- Paperback: 336 pages
- Publisher: Spiegel & Grau; Reprint edition (September 21, 2010)
- Language: English
- ISBN-10: 0385523912
- ISBN-13: 978-0385523912
- Product Dimensions: 5.2 x 0.7 x 8 inches
- Shipping Weight: 6.4 ounces (View shipping rates and policies)
- Average Customer Review: 1,572 customer reviews
- Amazon Best Sellers Rank: #6,253 in Books (See Top 100 in Books)
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Nothing to Envy: Ordinary Lives in North Korea Reprint Edition
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From Publishers Weekly
Starred Review. Following six North Koreans over the course of 15 years, Demick offers a haunting portrait of life in North Korea. Her subjects are instantly relatable—they fall in love, raise families—but as their country grows increasingly isolated, totalitarian, and repressive, and is ravaged by unemployment and famine, they risk everything to leave. Karen White delivers a stunning reading; her character interpretations are confident and well-rounded, and she forges a strong bond with the audience. Powerful without becoming overwrought, White handles the harrowing material with sensitivity and intelligence. An unforgettable listening experience that will resonate long after the final sentence. A Random hardcover (Reviews, Sept. 28). (Jan.)
Copyright © Reed Business Information, a division of Reed Elsevier Inc. All rights reserved. --This text refers to the Audio CD edition.
*Starred Review* In spite of the strict restrictions on foreign press, award-winning journalist Demick caught telling glimpses of just how surreal and mournful life is in North Korea. Her chilling impressions of a dreary, muffled, and depleted land are juxtaposed with a uniquely to-the-point history of how North Korea became an industrialized Communist nation supported by the Soviet Union and China and ruled by Kim Il Sung, then collapsed catastrophically into poverty, darkness, and starvation under the dictator’s son, Kim Jong Il. Demick’s bracing chronicle of the horrific consequences of decades of brutality provide the context for the wrenching life stories of North Korean defectors who confided in Demick. Mi-ran explains that even though her “tainted blood” (her father was a South Korean POW) kept her apart from the man she loved, she managed to become a teacher, only to watch her starving students waste away. Dr. Kim Ki-eum could do nothing to help her dying patients. Mrs. Song, a model citizen, was finally forced to face cruel facts. Strongly written and gracefully structured, Demick’s potent blend of personal narratives and piercing journalism vividly and evocatively portrays courageous individuals and a tyrannized state within a saga of unfathomable suffering punctuated by faint glimmers of hope. --Donna Seaman --This text refers to the Hardcover edition.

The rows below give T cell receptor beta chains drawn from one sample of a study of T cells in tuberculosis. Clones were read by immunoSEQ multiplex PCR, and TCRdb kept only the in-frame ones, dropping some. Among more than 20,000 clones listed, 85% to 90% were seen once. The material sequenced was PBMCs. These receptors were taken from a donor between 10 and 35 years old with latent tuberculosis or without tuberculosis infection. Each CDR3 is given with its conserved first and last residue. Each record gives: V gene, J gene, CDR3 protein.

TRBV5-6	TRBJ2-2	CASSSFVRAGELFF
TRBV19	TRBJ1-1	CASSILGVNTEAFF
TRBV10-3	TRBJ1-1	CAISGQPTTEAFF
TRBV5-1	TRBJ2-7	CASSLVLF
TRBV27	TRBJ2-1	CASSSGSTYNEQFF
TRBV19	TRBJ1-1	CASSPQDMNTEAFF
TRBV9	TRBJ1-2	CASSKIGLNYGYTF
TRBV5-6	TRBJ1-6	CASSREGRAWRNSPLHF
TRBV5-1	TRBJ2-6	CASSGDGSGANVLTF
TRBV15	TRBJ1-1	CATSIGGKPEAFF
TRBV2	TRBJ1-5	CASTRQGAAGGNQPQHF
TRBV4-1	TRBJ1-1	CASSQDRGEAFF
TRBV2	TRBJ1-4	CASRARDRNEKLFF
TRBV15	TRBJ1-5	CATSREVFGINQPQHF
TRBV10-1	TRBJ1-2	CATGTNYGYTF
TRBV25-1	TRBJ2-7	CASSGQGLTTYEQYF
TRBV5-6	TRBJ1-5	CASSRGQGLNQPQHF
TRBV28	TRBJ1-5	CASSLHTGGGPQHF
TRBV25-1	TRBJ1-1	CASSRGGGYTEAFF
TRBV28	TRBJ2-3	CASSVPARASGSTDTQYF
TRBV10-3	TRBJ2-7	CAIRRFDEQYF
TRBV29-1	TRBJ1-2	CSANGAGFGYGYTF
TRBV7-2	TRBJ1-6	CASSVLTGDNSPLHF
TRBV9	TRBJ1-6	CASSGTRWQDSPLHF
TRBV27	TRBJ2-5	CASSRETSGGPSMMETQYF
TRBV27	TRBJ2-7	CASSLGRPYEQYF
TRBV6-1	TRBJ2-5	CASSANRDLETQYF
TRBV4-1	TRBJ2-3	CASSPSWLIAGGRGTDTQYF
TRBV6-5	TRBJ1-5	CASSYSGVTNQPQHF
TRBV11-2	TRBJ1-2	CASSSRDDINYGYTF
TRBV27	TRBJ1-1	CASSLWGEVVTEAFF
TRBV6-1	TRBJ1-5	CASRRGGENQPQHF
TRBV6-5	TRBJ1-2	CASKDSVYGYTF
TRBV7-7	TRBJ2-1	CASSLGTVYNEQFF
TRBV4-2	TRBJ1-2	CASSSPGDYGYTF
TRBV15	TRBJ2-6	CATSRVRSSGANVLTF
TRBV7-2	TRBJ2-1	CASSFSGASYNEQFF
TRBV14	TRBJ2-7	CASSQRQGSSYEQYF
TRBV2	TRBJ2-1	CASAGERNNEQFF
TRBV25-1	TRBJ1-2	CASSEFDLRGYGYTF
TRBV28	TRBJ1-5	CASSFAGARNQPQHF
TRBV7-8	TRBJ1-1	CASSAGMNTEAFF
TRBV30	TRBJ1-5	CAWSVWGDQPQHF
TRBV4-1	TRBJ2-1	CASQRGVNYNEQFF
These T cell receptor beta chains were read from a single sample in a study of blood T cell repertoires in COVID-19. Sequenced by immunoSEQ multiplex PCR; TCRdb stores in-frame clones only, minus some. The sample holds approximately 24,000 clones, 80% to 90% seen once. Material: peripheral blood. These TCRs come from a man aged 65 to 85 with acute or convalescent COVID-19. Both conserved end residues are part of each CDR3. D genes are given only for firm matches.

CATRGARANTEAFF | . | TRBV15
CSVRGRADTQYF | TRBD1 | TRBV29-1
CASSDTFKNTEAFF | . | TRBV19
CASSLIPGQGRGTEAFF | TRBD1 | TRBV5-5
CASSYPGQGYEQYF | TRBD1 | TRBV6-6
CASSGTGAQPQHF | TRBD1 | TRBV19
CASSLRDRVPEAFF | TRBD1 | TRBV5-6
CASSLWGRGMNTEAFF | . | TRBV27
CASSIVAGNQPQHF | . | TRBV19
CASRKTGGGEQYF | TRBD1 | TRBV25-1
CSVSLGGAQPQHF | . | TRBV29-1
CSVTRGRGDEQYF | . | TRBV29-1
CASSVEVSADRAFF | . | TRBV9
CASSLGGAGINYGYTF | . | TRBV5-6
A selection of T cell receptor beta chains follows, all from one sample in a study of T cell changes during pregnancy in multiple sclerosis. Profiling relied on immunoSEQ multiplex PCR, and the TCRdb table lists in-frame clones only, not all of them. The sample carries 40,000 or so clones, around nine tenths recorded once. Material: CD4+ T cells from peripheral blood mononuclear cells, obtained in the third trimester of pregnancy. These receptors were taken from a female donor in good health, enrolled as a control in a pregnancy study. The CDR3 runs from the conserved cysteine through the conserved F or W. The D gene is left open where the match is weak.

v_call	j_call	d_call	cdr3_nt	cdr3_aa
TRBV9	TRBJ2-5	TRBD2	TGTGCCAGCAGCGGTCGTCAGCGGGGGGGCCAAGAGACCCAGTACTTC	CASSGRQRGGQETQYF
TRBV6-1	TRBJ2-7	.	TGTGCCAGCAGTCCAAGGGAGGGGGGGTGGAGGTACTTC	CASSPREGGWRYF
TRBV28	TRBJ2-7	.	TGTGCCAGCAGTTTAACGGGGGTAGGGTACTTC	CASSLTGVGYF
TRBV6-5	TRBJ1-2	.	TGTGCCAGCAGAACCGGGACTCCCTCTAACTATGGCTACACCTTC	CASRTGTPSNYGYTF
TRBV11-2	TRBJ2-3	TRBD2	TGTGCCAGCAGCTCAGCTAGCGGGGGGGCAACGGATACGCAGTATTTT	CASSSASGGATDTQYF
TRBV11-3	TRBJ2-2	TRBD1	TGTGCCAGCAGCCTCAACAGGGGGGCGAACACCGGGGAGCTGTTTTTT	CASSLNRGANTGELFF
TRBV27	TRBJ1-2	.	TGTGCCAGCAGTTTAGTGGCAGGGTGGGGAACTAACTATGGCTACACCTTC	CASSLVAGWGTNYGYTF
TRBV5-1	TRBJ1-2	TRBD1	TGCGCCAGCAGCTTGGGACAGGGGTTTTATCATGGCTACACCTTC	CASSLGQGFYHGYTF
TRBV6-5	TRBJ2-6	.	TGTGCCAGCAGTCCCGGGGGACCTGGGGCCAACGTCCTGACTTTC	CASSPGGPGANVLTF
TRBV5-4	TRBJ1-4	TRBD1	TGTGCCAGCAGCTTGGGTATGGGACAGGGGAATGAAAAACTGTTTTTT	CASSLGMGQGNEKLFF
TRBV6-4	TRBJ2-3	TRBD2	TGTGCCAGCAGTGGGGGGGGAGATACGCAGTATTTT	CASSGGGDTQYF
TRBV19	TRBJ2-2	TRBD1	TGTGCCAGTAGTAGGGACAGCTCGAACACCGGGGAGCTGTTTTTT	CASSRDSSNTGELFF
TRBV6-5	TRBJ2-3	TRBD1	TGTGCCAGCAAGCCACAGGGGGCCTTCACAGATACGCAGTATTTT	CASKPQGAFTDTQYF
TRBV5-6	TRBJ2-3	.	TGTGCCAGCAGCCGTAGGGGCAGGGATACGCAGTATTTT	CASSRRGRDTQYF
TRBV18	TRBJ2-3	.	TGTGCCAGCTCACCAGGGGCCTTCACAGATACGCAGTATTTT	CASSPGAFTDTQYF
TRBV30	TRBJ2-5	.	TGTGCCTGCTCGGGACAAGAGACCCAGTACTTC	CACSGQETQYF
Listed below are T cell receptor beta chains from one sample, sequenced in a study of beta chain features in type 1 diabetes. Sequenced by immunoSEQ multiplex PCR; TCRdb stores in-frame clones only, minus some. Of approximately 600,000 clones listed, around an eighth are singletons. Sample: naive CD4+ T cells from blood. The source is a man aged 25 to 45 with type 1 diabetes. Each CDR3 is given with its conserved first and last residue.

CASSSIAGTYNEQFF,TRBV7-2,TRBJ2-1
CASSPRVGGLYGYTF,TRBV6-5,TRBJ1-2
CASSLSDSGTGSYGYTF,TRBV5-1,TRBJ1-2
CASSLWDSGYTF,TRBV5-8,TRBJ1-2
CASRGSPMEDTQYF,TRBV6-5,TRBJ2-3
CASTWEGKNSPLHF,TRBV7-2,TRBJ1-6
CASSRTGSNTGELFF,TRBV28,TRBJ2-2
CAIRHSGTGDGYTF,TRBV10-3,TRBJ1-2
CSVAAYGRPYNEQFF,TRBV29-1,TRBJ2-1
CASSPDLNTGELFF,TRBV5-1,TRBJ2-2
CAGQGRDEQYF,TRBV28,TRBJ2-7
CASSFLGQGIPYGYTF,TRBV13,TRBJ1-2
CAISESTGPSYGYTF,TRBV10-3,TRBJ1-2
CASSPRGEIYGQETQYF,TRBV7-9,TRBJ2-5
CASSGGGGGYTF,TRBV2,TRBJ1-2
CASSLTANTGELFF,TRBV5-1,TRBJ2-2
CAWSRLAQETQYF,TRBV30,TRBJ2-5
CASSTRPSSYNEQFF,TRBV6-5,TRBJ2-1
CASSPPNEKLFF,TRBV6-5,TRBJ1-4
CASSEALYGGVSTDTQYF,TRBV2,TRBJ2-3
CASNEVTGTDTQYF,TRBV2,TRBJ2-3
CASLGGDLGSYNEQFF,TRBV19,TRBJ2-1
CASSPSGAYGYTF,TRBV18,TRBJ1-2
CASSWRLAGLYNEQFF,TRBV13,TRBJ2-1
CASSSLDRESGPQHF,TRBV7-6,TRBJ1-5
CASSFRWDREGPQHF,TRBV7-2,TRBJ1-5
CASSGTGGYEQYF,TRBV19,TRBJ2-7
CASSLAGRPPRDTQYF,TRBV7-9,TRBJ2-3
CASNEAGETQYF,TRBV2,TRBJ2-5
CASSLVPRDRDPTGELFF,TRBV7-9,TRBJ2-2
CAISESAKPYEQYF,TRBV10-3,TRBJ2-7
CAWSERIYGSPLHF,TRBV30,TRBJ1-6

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This book is an eye opener to what most North Koreans face on a daily basis.
Barbara Demick interviewed dozens of North Korean defectors from the same northern city to build a complete picture of a place that is more like a prison than a country, where millions starve while the government builds nuclear weapons and where everything is slowly falling apart.
One woman recalls going to the clothing factory each day until they stopped getting cloth, then she would still go to clean and do make work, then to raise food on the factory grounds until finally the factory told her to stop coming.
A doctor remembers how her medical bag started full and year by year grew emptier until she was foraging in the hills for herbs and using beer bottles for IVs, then foraging in the hills for food to survive. When she fled to China she saw a dish of white rice and meat sitting on a stoop and realized that in China the dogs eat better than the doctors in North Korea.
A kindergarten class starts with 50 students and finishes with 15, the missing children are either too weak to come to school, or have starved to death.
Through it all the city of Chongjin itself dies. One by one the factories close for lack of supplies or fuel. The theaters and restaurants go dark from lack of electricity. Then the wires and machines are looted for scrap metal. Finally the food disappears.
But it's not all doom and gloom. Demick weaves in family dramas and a love story to remind us that behind the fearsome military and the insane government are real people with hopes, dreams and feelings.
There are other miserable places in Earth but reading this book reminds me that no where else is the misery so deliberate. The prosperity of South Korea and China show that there is no reason North Korea has to starve, there is no unrest, no famine. The government has chosen this policy to maintain its insane vision of socialist and racial purity.
I cannot recommend this book enough. Read it. You'll be moved.